Demystifying the Feline Mystique (Baxter’s Guide to Cat Body Language)

Dear Readers,

It has come to my attention that I am not the only one who finds cat behavior somewhat difficult to understand. Ms. Boo can be charming (and purring) one moment, and nipping me the next. As an ambassador for peace and refinement, I felt our fans could appreciate my observations to better understand these complex creatures.

To demonstrate where some of our differences come from, I shall illustrate some scenarios. For instance, I enjoy nothing better than looking into a human’s eyes with my soulful expression to communicate how much I appreciate them, whether it be from a treat offered, or a good rubdown. Ms. Boo, however, will walk into a room and inevitably be attracted to whoever is allergic to her or one who has no particular fondness for cats. Is this some universal cat torture mechanism or an innate desire to charm even hard hearts to their side?

Apparently, favored readers, prolonged eye contact is interpreted as a challenge to felines, whereas calm indifference is regarded as safe, inviting, and a sign of good manners.  Therefore, even though she appears to simply be tolerating us by looking away and even bored, she’s actually bestowing upon us her version of feline respect.

There are times, however, when I have witnessed Ms. Boo abandoning her indifferent demeanor for excitement for favored friends. She is particularly fond of her staff, and since trust has been established, she will approach her people and pet siblings with her tail extended straight up, and will greet loved ones with happy mews and forceful face rubs: “Love me, stroke me, smell me, and let me leave my delightful fragrance on you so everyone knows we’re one!” I have yet to receive more than a nose touch, but it’s just a matter of time before we establish a deeper intimacy…

Anyway, before we drift into despondency, let us get back to the subject: Deciphering cat body language! The two main things to watch are the ears and the tail. From my studies, it is apparent that cats’ ears have the remarkable quality of extreme mobility. This is to assist them in their hearing, but also is a marker for their overall mood:Note how Ms. Boo’s ears are flattened down and back. Her tail was flicking back and forth rapidly in a classic “I’m getting quite annoyed with you” look. Apparently she did not appreciate my innocent out-loud musings wondering if this “Hip Doggie” dress was flattering and/or appropriate for her to model or not.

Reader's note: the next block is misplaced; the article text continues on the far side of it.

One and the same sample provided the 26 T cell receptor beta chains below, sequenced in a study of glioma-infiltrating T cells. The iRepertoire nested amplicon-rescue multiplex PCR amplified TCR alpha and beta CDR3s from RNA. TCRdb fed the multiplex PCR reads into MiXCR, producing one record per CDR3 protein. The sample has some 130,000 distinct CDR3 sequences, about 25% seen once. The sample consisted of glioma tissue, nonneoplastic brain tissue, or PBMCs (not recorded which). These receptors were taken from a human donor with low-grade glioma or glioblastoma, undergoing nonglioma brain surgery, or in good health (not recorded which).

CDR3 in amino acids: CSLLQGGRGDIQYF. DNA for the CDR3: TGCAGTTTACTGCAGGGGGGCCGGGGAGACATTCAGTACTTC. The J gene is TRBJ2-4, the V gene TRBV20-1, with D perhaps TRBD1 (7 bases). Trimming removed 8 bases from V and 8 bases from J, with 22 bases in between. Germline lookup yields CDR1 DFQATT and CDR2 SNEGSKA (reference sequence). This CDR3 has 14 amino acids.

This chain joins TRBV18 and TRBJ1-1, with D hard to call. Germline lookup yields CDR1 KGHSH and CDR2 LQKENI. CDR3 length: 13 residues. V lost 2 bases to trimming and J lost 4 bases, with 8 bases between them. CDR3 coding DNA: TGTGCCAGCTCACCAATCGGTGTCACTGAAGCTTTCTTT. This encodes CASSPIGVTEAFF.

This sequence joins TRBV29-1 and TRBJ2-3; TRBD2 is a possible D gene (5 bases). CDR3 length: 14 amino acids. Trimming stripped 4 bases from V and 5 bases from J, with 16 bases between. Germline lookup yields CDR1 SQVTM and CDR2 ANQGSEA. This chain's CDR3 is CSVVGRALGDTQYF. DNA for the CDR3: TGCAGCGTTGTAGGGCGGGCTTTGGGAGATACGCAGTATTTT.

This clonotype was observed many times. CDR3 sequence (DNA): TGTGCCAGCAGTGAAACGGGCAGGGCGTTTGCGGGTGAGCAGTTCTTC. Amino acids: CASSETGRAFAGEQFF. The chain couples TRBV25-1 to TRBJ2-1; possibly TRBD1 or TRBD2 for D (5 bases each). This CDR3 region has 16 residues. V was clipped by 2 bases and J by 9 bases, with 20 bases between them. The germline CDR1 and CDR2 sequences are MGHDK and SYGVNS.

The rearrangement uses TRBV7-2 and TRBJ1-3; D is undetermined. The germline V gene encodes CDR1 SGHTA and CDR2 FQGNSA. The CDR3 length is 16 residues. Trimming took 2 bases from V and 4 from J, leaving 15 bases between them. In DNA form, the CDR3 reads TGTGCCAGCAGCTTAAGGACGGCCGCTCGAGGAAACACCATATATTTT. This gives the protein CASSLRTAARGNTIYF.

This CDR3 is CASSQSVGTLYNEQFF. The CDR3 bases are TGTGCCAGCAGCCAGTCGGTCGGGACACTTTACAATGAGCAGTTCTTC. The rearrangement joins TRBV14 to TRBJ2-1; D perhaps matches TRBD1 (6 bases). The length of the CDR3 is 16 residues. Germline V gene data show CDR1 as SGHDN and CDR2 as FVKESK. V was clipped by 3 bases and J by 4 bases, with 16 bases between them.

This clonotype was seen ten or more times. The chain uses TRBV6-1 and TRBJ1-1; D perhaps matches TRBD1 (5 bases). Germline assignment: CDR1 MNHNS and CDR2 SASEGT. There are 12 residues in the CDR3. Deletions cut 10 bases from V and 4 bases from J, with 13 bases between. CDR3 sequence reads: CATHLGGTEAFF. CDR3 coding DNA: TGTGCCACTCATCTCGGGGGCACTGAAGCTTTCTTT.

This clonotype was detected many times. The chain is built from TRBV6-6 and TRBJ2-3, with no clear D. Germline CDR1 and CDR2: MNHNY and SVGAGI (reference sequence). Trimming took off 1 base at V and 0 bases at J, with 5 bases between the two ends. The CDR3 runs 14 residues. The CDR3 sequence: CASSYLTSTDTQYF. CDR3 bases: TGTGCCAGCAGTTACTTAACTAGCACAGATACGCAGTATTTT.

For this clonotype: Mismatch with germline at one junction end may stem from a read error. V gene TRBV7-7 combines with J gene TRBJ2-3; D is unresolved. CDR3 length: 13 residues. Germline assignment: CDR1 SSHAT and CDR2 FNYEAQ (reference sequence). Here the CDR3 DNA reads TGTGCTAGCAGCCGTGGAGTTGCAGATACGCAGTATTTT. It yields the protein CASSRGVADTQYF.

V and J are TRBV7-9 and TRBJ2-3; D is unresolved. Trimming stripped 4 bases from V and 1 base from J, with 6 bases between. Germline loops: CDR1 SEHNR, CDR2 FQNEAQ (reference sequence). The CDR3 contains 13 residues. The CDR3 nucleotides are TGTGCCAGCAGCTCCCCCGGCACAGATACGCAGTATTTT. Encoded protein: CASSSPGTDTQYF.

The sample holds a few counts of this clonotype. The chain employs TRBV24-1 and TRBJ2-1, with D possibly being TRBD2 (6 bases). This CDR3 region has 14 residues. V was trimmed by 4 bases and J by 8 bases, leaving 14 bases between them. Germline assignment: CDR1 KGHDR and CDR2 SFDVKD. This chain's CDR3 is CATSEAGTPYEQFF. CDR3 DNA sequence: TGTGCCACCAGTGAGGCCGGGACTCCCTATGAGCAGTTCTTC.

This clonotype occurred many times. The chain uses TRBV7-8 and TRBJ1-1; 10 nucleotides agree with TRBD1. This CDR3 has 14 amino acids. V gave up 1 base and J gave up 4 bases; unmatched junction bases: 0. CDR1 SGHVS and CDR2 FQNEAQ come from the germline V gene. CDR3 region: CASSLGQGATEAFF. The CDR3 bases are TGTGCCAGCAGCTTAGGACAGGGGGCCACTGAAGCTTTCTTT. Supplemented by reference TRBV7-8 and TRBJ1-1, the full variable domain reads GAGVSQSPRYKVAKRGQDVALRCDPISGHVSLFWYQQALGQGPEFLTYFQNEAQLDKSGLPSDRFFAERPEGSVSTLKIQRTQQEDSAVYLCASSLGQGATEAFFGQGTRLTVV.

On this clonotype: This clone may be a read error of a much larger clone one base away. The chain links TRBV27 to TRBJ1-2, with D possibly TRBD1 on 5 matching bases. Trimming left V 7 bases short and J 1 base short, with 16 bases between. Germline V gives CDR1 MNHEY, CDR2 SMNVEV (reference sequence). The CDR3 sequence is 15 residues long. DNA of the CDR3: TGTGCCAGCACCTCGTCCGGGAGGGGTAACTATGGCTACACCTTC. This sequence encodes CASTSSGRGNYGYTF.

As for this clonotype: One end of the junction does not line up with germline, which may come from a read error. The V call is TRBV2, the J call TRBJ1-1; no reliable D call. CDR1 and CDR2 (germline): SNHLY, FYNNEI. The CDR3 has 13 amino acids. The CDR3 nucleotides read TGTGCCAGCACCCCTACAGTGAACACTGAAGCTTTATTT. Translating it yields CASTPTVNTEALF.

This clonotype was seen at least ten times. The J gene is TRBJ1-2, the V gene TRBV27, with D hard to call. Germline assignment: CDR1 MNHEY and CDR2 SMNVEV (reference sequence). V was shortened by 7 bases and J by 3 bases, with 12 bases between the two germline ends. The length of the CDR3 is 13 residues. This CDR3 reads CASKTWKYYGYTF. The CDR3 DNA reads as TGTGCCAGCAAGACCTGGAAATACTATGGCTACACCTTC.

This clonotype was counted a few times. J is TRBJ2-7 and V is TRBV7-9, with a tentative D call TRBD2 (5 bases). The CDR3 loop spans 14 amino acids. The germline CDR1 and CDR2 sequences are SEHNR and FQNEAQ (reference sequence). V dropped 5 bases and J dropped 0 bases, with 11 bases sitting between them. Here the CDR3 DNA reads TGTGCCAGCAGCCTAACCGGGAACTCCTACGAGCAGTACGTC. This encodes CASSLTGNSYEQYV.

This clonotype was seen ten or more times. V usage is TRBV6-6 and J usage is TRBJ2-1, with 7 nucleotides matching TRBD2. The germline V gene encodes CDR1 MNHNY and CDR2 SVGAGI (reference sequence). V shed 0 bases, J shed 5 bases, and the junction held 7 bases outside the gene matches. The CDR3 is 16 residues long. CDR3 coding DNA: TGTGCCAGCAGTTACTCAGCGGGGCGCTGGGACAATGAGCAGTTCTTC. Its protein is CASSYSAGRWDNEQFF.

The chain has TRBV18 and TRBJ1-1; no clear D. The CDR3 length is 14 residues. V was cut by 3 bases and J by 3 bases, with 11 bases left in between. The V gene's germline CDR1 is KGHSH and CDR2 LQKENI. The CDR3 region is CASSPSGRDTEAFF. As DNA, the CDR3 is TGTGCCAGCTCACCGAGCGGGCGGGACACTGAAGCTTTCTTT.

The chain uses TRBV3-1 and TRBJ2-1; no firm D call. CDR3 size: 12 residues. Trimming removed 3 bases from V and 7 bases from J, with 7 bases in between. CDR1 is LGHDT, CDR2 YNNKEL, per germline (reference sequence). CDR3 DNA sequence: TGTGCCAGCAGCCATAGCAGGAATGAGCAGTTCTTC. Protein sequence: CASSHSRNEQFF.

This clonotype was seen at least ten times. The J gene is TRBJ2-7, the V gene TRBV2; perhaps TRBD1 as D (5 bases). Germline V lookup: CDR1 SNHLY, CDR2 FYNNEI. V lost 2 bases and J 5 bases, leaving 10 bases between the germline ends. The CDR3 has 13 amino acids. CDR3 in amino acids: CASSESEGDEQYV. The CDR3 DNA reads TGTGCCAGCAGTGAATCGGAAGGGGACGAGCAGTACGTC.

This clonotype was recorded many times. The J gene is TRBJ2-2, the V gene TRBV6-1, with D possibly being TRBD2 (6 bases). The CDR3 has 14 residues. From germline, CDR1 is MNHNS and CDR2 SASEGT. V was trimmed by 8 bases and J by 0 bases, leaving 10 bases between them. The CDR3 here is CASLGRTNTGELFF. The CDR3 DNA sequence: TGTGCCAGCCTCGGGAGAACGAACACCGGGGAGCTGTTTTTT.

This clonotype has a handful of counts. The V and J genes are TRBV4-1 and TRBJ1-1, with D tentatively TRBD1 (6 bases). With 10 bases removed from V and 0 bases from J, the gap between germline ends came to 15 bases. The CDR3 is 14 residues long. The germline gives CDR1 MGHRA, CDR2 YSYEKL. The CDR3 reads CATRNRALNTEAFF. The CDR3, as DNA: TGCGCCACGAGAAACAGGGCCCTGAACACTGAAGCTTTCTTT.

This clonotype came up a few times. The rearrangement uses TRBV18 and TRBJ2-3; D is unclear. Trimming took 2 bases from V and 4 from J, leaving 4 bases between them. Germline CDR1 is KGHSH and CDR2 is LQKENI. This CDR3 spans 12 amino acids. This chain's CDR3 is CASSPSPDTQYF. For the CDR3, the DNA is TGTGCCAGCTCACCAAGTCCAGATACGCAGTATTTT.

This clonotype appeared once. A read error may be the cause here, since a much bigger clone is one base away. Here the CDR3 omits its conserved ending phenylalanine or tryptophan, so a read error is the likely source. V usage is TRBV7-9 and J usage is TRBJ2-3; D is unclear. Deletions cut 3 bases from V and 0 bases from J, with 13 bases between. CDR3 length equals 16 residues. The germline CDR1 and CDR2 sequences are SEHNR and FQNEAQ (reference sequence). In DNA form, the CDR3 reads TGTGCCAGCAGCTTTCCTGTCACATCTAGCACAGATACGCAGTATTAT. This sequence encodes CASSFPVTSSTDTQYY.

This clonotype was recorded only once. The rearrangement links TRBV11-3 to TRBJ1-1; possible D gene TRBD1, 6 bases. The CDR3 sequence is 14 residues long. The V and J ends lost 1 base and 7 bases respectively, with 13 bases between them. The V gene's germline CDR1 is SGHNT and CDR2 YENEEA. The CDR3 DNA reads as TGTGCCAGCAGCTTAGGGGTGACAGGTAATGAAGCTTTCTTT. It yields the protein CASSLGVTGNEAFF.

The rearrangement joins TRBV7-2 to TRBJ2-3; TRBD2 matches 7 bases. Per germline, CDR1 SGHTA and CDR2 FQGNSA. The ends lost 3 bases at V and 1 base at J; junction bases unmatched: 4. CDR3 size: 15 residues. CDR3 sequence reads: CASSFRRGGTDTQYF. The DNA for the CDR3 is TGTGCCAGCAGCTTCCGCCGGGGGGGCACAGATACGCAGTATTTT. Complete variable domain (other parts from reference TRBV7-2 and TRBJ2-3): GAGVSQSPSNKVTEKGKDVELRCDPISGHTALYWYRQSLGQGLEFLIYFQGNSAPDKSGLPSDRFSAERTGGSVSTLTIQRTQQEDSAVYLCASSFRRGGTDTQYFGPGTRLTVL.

From my experience, the more flat and back the ears are, the more likely you are to be the recipient of a rather unpleasant swipe to the beard, perhaps with hissing and spitting (a rather unrefined cat feature.) This may be accompanied by a growl and a fluffed tail. So when I saw this through the viewfinder, I nearly had an accident!

Fortunately, she was only yawning!

Another thing that tends to confuse us dogs and dog fans is that when we dogs wag our tails, this signifies happiness. For cats, however, if their tails are whipping back and forth, this is a sign that you’re about to be lunch!

This has been a mere overview to what I’ve learned from my interactions with Ms. Boo. There are several good resources that I too will be studying intently. Might I suggest this link: Cat Body Language by Catster.Together we will persevere to mutual understanding.

Devotedly yours,

Baxter

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